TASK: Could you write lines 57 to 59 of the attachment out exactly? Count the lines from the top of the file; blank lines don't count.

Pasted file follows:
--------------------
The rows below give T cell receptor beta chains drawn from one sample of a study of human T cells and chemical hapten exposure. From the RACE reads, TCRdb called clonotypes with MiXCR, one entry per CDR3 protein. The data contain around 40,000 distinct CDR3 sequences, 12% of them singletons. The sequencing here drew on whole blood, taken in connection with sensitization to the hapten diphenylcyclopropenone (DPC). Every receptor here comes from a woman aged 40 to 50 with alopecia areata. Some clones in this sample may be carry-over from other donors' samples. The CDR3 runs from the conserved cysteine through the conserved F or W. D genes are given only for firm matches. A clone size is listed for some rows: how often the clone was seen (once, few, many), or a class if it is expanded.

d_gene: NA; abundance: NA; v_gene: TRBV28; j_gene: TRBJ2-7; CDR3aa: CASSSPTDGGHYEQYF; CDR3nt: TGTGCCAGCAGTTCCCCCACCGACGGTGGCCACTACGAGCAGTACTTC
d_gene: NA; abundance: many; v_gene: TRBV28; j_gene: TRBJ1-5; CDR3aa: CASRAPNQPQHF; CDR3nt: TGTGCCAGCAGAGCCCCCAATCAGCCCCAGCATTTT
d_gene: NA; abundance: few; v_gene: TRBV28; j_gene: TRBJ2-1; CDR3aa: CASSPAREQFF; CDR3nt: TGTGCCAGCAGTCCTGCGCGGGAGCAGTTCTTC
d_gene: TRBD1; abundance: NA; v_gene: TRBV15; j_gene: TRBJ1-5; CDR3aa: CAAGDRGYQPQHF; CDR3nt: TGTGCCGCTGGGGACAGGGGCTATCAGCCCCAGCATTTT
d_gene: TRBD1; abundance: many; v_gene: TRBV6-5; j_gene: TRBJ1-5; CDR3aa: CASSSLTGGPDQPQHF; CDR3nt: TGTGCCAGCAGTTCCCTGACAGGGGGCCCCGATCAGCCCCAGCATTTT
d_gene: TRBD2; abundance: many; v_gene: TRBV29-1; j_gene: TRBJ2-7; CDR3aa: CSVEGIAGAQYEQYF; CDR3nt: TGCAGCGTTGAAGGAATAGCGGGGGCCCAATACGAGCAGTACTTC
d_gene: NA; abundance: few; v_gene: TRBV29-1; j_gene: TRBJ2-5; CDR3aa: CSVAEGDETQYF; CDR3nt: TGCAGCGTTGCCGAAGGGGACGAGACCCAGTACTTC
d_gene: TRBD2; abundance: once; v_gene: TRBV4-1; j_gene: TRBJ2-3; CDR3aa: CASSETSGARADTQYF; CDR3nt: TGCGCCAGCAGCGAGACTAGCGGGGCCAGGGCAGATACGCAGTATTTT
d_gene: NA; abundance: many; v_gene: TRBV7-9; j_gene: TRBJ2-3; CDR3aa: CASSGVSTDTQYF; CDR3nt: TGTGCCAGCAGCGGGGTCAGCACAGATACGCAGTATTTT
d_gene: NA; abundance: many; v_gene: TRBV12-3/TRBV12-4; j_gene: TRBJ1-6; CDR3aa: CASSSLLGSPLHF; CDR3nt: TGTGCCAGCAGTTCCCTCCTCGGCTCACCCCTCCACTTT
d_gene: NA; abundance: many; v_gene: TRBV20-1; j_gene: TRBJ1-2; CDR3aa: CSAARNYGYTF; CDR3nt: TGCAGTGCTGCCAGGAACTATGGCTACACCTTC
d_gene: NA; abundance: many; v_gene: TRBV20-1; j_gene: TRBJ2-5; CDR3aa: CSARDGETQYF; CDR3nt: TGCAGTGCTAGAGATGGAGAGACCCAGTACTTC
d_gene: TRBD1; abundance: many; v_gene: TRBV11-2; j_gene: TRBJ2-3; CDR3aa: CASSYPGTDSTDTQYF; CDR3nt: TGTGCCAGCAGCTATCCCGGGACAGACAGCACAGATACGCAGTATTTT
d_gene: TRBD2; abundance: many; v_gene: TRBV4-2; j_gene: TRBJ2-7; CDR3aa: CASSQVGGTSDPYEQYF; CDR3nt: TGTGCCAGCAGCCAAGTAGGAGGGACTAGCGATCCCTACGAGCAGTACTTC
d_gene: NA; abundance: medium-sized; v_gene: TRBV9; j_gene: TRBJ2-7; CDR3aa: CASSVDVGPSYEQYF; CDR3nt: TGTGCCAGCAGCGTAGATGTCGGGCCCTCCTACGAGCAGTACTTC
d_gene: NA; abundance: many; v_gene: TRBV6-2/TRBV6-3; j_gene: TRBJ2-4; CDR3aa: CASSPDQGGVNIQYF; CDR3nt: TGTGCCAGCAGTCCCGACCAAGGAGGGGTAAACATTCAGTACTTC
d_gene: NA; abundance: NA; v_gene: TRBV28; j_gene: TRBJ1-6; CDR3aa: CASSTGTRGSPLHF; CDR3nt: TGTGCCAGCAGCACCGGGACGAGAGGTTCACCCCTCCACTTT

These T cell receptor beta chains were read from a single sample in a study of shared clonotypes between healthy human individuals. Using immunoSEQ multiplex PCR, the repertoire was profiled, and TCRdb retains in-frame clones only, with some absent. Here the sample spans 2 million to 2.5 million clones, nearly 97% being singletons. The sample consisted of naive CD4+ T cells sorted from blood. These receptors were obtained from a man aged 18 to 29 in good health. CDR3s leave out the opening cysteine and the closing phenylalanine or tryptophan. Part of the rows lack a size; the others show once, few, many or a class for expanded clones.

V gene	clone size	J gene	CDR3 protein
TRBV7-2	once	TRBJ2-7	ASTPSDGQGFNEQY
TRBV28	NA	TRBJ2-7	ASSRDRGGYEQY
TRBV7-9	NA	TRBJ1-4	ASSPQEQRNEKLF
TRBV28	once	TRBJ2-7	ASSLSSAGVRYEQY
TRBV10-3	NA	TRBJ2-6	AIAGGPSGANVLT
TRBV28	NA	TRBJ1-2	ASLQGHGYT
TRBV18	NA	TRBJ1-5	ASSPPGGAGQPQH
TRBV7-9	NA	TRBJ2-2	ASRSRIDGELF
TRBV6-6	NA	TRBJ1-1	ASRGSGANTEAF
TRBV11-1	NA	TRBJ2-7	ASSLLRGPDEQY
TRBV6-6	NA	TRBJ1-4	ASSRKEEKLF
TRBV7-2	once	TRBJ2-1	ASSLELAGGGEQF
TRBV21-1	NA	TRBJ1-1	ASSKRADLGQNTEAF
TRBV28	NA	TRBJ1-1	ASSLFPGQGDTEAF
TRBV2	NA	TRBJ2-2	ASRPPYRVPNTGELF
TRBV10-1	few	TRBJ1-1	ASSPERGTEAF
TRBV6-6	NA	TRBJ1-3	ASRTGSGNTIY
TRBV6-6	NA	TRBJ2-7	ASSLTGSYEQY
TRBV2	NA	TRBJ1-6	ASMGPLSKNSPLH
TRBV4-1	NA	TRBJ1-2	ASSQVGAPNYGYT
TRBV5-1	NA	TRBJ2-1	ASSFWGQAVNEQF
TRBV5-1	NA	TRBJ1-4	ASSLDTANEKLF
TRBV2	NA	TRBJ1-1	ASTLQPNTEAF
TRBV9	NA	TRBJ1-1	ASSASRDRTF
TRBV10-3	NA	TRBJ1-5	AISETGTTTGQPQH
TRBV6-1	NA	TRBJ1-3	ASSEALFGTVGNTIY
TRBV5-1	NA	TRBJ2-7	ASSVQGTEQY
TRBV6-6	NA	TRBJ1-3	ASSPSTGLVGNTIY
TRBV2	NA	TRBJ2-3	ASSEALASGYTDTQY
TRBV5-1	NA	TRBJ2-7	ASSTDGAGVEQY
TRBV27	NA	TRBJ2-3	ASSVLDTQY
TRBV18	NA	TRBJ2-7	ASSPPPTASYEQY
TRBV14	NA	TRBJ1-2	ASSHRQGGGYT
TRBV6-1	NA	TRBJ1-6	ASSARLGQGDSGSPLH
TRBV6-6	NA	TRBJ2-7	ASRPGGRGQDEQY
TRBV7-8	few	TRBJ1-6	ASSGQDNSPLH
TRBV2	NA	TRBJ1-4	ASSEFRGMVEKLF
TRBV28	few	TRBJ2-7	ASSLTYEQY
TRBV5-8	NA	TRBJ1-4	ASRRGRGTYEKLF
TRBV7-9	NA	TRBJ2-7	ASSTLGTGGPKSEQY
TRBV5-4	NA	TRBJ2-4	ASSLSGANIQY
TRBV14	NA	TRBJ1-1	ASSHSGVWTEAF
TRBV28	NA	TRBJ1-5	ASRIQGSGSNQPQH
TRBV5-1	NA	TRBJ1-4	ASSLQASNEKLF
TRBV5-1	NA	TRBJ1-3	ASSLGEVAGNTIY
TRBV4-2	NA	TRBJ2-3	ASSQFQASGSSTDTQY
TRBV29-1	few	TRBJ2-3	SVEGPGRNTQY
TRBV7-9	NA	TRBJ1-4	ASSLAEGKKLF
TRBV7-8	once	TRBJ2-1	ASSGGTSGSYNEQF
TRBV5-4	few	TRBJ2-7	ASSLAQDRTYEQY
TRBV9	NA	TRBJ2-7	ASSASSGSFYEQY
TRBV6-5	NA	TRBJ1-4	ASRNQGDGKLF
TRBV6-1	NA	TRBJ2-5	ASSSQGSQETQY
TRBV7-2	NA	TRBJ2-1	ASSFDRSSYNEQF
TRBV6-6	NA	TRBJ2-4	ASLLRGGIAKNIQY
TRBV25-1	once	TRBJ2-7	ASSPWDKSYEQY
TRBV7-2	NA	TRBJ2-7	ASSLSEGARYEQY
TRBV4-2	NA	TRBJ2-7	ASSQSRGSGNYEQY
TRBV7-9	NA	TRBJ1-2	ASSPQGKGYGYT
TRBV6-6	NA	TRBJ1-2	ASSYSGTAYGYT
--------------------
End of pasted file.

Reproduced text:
TRBV2	NA	TRBJ1-4	ASSEFRGMVEKLF
TRBV28	few	TRBJ2-7	ASSLTYEQY
TRBV5-8	NA	TRBJ1-4	ASRRGRGTYEKLF